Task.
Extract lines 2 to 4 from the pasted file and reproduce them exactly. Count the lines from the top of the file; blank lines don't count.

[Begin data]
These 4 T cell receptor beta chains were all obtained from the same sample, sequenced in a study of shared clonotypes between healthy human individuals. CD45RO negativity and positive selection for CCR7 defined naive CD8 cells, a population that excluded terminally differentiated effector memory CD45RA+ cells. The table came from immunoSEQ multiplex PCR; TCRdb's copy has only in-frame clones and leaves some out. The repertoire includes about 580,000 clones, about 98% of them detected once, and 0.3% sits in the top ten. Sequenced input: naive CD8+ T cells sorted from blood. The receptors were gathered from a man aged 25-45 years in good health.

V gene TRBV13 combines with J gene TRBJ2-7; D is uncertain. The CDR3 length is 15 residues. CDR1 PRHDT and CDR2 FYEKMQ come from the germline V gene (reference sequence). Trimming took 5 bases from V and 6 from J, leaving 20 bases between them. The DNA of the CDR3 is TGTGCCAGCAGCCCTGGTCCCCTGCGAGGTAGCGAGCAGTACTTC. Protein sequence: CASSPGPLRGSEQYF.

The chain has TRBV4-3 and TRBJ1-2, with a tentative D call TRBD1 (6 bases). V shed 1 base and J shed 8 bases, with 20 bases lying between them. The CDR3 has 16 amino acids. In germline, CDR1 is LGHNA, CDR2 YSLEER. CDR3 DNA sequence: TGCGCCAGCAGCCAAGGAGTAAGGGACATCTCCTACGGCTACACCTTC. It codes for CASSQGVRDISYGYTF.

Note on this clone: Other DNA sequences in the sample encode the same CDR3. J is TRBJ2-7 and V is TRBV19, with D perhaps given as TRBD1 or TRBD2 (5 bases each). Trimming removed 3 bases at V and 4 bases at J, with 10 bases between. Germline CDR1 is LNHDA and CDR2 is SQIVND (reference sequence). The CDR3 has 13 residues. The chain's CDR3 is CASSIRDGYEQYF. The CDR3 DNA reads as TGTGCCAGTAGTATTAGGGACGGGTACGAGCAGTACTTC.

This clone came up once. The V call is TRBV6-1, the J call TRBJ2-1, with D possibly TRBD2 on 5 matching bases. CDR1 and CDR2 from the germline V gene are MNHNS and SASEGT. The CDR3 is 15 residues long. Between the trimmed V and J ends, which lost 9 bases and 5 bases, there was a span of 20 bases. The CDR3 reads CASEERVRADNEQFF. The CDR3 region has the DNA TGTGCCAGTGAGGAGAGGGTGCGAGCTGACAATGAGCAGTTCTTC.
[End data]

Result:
V gene TRBV13 combines with J gene TRBJ2-7; D is uncertain. The CDR3 length is 15 residues. CDR1 PRHDT and CDR2 FYEKMQ come from the germline V gene (reference sequence). Trimming took 5 bases from V and 6 from J, leaving 20 bases between them. The DNA of the CDR3 is TGTGCCAGCAGCCCTGGTCCCCTGCGAGGTAGCGAGCAGTACTTC. Protein sequence: CASSPGPLRGSEQYF.

The chain has TRBV4-3 and TRBJ1-2, with a tentative D call TRBD1 (6 bases). V shed 1 base and J shed 8 bases, with 20 bases lying between them. The CDR3 has 16 amino acids. In germline, CDR1 is LGHNA, CDR2 YSLEER. CDR3 DNA sequence: TGCGCCAGCAGCCAAGGAGTAAGGGACATCTCCTACGGCTACACCTTC. It codes for CASSQGVRDISYGYTF.

Note on this clone: Other DNA sequences in the sample encode the same CDR3. J is TRBJ2-7 and V is TRBV19, with D perhaps given as TRBD1 or TRBD2 (5 bases each). Trimming removed 3 bases at V and 4 bases at J, with 10 bases between. Germline CDR1 is LNHDA and CDR2 is SQIVND (reference sequence). The CDR3 has 13 residues. The chain's CDR3 is CASSIRDGYEQYF. The CDR3 DNA reads as TGTGCCAGTAGTATTAGGGACGGGTACGAGCAGTACTTC.